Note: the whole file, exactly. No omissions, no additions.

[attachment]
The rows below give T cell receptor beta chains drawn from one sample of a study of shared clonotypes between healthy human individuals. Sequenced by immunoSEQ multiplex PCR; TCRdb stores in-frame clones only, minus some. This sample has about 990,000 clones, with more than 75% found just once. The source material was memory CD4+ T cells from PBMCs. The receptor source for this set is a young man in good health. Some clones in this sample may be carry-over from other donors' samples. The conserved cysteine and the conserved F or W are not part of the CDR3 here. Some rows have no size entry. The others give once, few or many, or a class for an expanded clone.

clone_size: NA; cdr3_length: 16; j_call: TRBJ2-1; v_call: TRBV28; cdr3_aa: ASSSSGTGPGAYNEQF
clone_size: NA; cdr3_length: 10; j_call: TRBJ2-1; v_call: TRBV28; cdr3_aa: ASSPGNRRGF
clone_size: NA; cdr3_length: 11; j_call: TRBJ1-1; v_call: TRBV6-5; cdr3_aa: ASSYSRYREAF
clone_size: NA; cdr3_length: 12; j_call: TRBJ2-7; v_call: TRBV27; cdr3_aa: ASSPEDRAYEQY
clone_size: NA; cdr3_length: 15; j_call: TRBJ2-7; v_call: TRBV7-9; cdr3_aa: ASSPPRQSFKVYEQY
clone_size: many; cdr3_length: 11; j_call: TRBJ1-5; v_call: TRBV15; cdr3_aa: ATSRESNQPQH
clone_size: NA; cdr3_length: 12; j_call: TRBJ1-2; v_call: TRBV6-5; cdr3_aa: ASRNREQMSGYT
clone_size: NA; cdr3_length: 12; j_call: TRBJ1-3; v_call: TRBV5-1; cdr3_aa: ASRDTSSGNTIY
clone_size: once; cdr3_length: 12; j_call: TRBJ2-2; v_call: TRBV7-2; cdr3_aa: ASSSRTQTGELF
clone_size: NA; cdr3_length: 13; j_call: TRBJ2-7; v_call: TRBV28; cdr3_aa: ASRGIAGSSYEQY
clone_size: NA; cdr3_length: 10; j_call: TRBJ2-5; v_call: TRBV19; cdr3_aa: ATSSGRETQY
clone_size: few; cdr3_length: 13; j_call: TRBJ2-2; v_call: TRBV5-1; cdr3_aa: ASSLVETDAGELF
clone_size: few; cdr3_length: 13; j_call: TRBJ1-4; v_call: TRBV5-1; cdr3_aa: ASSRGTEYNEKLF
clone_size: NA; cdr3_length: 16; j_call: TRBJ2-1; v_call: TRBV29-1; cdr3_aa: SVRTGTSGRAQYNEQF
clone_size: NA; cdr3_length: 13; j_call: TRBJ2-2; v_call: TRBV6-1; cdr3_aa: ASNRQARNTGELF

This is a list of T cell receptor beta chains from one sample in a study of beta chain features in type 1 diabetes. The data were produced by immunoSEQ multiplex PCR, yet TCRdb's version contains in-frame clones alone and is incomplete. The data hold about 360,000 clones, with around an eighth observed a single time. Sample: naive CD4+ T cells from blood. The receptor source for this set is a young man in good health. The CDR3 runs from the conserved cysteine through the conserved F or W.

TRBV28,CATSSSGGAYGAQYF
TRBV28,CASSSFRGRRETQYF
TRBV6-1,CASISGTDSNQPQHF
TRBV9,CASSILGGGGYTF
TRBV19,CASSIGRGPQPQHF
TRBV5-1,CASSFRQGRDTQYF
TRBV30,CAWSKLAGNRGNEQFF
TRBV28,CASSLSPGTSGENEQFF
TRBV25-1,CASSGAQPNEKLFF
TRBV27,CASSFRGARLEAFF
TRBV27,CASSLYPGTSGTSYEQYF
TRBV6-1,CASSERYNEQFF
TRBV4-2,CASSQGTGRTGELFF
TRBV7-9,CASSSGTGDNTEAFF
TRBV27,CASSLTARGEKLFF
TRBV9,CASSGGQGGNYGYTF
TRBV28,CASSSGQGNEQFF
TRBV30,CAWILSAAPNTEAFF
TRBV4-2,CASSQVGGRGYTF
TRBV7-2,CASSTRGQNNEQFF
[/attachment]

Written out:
The rows below give T cell receptor beta chains drawn from one sample of a study of shared clonotypes between healthy human individuals. Sequenced by immunoSEQ multiplex PCR; TCRdb stores in-frame clones only, minus some. This sample has about 990,000 clones, with more than 75% found just once. The source material was memory CD4+ T cells from PBMCs. The receptor source for this set is a young man in good health. Some clones in this sample may be carry-over from other donors' samples. The conserved cysteine and the conserved F or W are not part of the CDR3 here. Some rows have no size entry. The others give once, few or many, or a class for an expanded clone.

clone_size: NA; cdr3_length: 16; j_call: TRBJ2-1; v_call: TRBV28; cdr3_aa: ASSSSGTGPGAYNEQF
clone_size: NA; cdr3_length: 10; j_call: TRBJ2-1; v_call: TRBV28; cdr3_aa: ASSPGNRRGF
clone_size: NA; cdr3_length: 11; j_call: TRBJ1-1; v_call: TRBV6-5; cdr3_aa: ASSYSRYREAF
clone_size: NA; cdr3_length: 12; j_call: TRBJ2-7; v_call: TRBV27; cdr3_aa: ASSPEDRAYEQY
clone_size: NA; cdr3_length: 15; j_call: TRBJ2-7; v_call: TRBV7-9; cdr3_aa: ASSPPRQSFKVYEQY
clone_size: many; cdr3_length: 11; j_call: TRBJ1-5; v_call: TRBV15; cdr3_aa: ATSRESNQPQH
clone_size: NA; cdr3_length: 12; j_call: TRBJ1-2; v_call: TRBV6-5; cdr3_aa: ASRNREQMSGYT
clone_size: NA; cdr3_length: 12; j_call: TRBJ1-3; v_call: TRBV5-1; cdr3_aa: ASRDTSSGNTIY
clone_size: once; cdr3_length: 12; j_call: TRBJ2-2; v_call: TRBV7-2; cdr3_aa: ASSSRTQTGELF
clone_size: NA; cdr3_length: 13; j_call: TRBJ2-7; v_call: TRBV28; cdr3_aa: ASRGIAGSSYEQY
clone_size: NA; cdr3_length: 10; j_call: TRBJ2-5; v_call: TRBV19; cdr3_aa: ATSSGRETQY
clone_size: few; cdr3_length: 13; j_call: TRBJ2-2; v_call: TRBV5-1; cdr3_aa: ASSLVETDAGELF
clone_size: few; cdr3_length: 13; j_call: TRBJ1-4; v_call: TRBV5-1; cdr3_aa: ASSRGTEYNEKLF
clone_size: NA; cdr3_length: 16; j_call: TRBJ2-1; v_call: TRBV29-1; cdr3_aa: SVRTGTSGRAQYNEQF
clone_size: NA; cdr3_length: 13; j_call: TRBJ2-2; v_call: TRBV6-1; cdr3_aa: ASNRQARNTGELF

This is a list of T cell receptor beta chains from one sample in a study of beta chain features in type 1 diabetes. The data were produced by immunoSEQ multiplex PCR, yet TCRdb's version contains in-frame clones alone and is incomplete. The data hold about 360,000 clones, with around an eighth observed a single time. Sample: naive CD4+ T cells from blood. The receptor source for this set is a young man in good health. The CDR3 runs from the conserved cysteine through the conserved F or W.

TRBV28,CATSSSGGAYGAQYF
TRBV28,CASSSFRGRRETQYF
TRBV6-1,CASISGTDSNQPQHF
TRBV9,CASSILGGGGYTF
TRBV19,CASSIGRGPQPQHF
TRBV5-1,CASSFRQGRDTQYF
TRBV30,CAWSKLAGNRGNEQFF
TRBV28,CASSLSPGTSGENEQFF
TRBV25-1,CASSGAQPNEKLFF
TRBV27,CASSFRGARLEAFF
TRBV27,CASSLYPGTSGTSYEQYF
TRBV6-1,CASSERYNEQFF
TRBV4-2,CASSQGTGRTGELFF
TRBV7-9,CASSSGTGDNTEAFF
TRBV27,CASSLTARGEKLFF
TRBV9,CASSGGQGGNYGYTF
TRBV28,CASSSGQGNEQFF
TRBV30,CAWILSAAPNTEAFF
TRBV4-2,CASSQVGGRGYTF
TRBV7-2,CASSTRGQNNEQFF